Supreme Court asks govt how a bank account could be shut down for not linking it to Aadhaar
The deadline for the linking of bank accounts with Aadhaar numbers was extended till the time the court reached a verdict in the case.india Updated: Apr 13, 2018 07:23 IST
The Supreme Court asked the government on Thursday how it could make a rule to freeze a bank account for not linking it with Aadhaar and said a law that called for the 12-digit unique identification number to be linked to the accounts did not provide for any penal action.
A Constitution bench led by Chief Justice Dipak Misra also expressed concern over “information surveillance” and referred to the recent Facebook data breach to point out that even the Aadhaar data of 1.3 billion people could be used for commercial purposes in the absence of a strong data protection law.
The court is hearing a set of petitions challenging the validity of Aadhaar.
The query over bank accounts was posed to additional solicitor general Tushar Mehta when he, on the behalf of the Unique Identification Authority of India (UIDAI), defended rules under the Prevention of Money Laundering Act (PMLA) that say an account “ceases to be operational” if its not linked to Aadhaar.
CJI Misra raised the first question: “Can you prescribe an onerous condition like shut the bank account?”
Justice DY Chandrachud elaborated on the CJI’s query, reading out the provisions of PMLA. He said they only asked the government to prescribe a procedure for banks or financial institutions to identify its clients and maintain records.
“What you have done, in the exercise of power, is to provide for consequences in a penal nature. You say a bank account holder would not be entitled to operate the account if not linked to Aadhaar. Are you authorised to do this under the law, under the rule-making power? The answer will be no because the Act only asks you to prescribe a procedure and not to stop operation of bank accounts,” Justice Chandrachud said.
Mehta said the penal consequence is a result of non-compliance of the procedure. But Justice AK Sikri suggested that the government had gone beyond its rule-making power. “The law does not provide for a penal provision,” he said.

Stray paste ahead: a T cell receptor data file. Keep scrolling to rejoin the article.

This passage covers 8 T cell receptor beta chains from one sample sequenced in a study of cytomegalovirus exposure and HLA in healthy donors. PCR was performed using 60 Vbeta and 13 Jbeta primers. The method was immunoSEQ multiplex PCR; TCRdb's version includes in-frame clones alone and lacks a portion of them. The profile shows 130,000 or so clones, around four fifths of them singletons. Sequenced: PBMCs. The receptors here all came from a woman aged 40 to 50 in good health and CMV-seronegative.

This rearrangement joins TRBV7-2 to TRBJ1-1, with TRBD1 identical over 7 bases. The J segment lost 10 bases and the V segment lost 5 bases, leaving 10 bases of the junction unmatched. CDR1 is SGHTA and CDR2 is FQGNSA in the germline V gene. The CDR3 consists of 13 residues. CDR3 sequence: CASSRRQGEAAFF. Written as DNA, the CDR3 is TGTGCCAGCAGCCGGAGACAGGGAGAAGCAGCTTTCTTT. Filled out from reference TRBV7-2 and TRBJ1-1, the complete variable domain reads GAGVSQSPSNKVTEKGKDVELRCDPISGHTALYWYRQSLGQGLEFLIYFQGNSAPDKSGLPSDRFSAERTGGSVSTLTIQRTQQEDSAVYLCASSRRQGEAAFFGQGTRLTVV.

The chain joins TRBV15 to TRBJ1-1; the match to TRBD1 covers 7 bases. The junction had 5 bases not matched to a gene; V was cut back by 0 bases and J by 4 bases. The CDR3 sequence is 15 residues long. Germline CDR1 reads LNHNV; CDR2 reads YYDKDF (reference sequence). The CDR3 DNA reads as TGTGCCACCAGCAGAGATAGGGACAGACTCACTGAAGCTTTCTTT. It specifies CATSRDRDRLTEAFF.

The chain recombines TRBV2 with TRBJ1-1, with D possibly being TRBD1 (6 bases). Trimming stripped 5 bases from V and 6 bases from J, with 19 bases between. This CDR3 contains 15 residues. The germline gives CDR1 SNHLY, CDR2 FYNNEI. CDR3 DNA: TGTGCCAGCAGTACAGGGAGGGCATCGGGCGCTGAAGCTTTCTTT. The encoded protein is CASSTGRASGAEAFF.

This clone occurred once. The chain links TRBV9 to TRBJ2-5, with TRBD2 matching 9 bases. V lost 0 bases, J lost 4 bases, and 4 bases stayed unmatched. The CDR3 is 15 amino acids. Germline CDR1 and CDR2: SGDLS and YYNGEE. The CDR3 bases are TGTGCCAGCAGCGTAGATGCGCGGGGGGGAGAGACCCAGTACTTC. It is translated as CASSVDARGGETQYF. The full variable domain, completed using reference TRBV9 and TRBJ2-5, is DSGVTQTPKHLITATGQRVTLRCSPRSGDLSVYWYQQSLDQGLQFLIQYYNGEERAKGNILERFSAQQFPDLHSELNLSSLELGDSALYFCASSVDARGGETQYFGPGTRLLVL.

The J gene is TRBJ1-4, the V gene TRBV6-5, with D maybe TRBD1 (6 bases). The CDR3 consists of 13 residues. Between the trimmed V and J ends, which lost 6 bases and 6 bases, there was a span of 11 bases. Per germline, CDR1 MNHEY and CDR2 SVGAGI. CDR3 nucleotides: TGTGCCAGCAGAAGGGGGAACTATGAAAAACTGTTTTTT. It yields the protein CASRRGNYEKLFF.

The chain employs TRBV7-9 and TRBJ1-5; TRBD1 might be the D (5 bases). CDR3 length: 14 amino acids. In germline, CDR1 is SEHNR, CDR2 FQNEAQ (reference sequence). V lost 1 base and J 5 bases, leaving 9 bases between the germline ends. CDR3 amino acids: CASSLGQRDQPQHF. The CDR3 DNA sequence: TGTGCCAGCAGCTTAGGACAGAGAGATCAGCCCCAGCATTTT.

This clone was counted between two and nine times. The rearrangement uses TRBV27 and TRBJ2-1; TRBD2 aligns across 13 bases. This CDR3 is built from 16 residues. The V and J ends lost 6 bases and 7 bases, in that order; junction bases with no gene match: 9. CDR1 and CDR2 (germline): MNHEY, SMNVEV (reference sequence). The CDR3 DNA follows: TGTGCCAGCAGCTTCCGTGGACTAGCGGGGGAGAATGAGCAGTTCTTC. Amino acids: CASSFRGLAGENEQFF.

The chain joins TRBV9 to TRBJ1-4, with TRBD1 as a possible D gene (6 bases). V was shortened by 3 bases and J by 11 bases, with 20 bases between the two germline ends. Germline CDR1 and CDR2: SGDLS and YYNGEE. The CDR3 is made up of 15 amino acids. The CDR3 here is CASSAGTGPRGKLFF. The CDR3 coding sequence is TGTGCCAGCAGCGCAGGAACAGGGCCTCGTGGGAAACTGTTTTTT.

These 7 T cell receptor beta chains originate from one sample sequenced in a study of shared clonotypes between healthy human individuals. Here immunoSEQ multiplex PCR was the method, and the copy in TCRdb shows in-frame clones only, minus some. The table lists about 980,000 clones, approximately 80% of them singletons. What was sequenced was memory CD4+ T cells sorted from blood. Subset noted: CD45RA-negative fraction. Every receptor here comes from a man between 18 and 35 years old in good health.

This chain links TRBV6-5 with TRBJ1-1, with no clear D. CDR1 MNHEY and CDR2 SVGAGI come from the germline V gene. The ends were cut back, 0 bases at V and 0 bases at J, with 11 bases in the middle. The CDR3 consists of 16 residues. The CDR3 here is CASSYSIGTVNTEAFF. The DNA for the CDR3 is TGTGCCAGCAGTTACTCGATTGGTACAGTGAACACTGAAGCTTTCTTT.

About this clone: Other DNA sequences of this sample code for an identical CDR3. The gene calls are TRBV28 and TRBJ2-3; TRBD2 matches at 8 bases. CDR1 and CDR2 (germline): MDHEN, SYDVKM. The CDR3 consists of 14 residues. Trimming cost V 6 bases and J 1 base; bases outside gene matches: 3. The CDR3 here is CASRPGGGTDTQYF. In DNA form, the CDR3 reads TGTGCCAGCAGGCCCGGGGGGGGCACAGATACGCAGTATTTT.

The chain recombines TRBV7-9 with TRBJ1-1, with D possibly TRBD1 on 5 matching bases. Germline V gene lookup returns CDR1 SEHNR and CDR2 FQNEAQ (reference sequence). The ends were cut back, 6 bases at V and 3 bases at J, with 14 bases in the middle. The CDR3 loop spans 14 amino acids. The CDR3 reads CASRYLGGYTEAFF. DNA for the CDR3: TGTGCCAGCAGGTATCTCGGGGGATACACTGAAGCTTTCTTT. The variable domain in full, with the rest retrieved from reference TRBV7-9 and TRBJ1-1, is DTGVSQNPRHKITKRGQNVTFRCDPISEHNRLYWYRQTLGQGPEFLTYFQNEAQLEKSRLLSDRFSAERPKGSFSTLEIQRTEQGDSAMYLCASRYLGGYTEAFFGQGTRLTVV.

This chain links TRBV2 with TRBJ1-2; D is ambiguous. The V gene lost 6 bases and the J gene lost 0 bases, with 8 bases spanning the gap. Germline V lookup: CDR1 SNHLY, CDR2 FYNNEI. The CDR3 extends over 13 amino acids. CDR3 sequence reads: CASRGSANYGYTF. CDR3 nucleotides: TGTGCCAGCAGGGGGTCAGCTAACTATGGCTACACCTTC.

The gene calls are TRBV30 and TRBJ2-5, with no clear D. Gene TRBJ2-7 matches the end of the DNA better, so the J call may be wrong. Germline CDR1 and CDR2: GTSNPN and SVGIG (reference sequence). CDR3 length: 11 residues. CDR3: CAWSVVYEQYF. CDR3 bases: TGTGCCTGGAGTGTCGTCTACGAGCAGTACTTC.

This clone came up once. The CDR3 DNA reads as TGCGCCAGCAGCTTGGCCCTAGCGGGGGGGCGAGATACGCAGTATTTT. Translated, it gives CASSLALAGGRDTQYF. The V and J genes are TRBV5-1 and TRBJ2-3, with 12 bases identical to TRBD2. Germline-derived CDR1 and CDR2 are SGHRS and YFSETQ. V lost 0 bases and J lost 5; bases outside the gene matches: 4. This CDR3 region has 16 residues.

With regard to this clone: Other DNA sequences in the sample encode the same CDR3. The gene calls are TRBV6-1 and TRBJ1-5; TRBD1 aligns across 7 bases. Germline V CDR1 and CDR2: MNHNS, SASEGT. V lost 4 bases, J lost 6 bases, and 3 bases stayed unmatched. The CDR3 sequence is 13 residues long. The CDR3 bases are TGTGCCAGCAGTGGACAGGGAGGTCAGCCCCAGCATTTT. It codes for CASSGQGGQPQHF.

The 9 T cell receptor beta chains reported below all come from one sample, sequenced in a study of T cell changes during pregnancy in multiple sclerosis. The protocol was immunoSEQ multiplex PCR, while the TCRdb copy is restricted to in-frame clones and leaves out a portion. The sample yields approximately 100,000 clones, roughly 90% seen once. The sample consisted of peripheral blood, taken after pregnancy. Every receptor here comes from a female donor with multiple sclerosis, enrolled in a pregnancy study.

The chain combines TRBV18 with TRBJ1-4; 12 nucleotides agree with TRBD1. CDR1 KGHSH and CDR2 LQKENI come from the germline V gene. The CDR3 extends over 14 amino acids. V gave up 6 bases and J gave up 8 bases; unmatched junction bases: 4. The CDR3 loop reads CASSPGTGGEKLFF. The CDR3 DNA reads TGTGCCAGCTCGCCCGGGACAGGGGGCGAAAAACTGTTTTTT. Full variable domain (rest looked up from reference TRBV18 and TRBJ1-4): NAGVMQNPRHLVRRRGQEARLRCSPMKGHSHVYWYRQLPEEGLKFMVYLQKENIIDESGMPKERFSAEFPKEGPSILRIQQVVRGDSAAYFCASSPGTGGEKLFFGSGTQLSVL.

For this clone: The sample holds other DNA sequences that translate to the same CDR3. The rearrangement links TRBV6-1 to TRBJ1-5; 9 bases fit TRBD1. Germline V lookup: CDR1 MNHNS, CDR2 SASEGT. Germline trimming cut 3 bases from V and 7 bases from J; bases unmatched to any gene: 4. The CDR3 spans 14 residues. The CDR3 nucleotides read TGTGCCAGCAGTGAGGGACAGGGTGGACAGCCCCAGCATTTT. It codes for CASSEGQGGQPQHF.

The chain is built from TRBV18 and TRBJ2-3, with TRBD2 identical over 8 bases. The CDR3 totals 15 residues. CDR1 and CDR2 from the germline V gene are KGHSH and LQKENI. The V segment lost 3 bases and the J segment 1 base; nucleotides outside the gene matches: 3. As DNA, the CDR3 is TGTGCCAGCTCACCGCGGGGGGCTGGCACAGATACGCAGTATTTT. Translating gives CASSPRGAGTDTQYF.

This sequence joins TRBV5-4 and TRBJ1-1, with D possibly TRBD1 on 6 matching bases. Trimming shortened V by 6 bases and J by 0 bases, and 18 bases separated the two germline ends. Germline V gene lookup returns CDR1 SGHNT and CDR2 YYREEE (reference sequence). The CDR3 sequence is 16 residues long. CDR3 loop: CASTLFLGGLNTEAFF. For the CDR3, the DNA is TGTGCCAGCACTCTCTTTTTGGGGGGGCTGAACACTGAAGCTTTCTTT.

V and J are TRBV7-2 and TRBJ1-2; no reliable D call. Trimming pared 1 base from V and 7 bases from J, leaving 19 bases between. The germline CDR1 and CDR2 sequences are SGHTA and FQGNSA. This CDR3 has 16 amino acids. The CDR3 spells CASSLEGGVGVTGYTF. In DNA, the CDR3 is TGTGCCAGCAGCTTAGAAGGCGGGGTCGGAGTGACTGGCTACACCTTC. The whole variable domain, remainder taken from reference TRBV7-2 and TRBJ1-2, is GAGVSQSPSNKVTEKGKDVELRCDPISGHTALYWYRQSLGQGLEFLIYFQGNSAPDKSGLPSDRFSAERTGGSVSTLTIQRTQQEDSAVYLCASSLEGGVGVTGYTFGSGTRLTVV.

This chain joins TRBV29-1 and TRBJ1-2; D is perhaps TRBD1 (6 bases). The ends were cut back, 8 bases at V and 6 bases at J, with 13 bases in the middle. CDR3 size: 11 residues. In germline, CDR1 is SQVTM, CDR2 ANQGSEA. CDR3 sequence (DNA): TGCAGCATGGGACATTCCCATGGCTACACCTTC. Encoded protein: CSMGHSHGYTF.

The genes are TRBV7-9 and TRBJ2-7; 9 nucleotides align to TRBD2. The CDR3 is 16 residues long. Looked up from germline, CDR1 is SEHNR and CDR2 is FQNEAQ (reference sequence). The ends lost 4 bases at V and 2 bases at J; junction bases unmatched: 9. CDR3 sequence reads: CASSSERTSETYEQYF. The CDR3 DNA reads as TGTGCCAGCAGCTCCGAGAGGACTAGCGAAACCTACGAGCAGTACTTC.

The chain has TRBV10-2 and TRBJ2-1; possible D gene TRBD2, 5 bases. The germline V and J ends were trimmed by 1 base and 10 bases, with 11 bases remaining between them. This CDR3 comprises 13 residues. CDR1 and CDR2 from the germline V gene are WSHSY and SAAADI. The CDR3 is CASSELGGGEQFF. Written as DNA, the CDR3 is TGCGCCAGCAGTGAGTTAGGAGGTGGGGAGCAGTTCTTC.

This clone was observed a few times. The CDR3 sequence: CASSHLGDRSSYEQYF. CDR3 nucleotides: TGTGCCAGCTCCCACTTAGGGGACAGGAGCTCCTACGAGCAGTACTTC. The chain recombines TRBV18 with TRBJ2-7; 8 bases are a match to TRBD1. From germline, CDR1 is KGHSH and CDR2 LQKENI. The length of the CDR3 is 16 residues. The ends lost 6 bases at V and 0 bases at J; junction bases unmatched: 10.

Mehta submitted that the freezing of bank account was a consequence and could not be construed as a penalty, to which Justice Sikri replied: “It is in the nature of penalty. My account is blocked and you deprive me of my money. These bank accounts have been there for years, much before this law came. Identification of customers took place as per the existing law and now you want a new identity.”
Mehta argued that the purpose behind linkage was to weed out fictitious bank accounts and stop money laundering. “But the effect is being felt across the board, even to the 99% who are not into money laundering,” Justice Sikri replied.
The deadline for the linking of bank accounts with Aadhaar numbers was extended till the time the court reached a verdict in the case.
Later, when senior counsel Rakesh Diwedi, appearing for Gujarat government, was explaining the rationale of collecting Aadhaar data, Justice Chandrachud said that in the absence of a robust data protection law it is difficult to stop commercial surveillance and the sharing of information. “When we mean surveillance, it is not real or physical surveillance but commercial surveillance,” the judge said.
He cited the instance of the Cambridge Analytica data mining scandal and said: “Today all information in WhatsApp or Facebook is commercially sensitive. Why should somebody intrude on my privacy and keep a tab over the conversation when I share a message with my wife? Our concern is that it will affect a vast number of population and the future generation and how are we going to lay down a law.”
The CJI asked Dwivedi to explain on April 17 how the Aadhar data will be protected.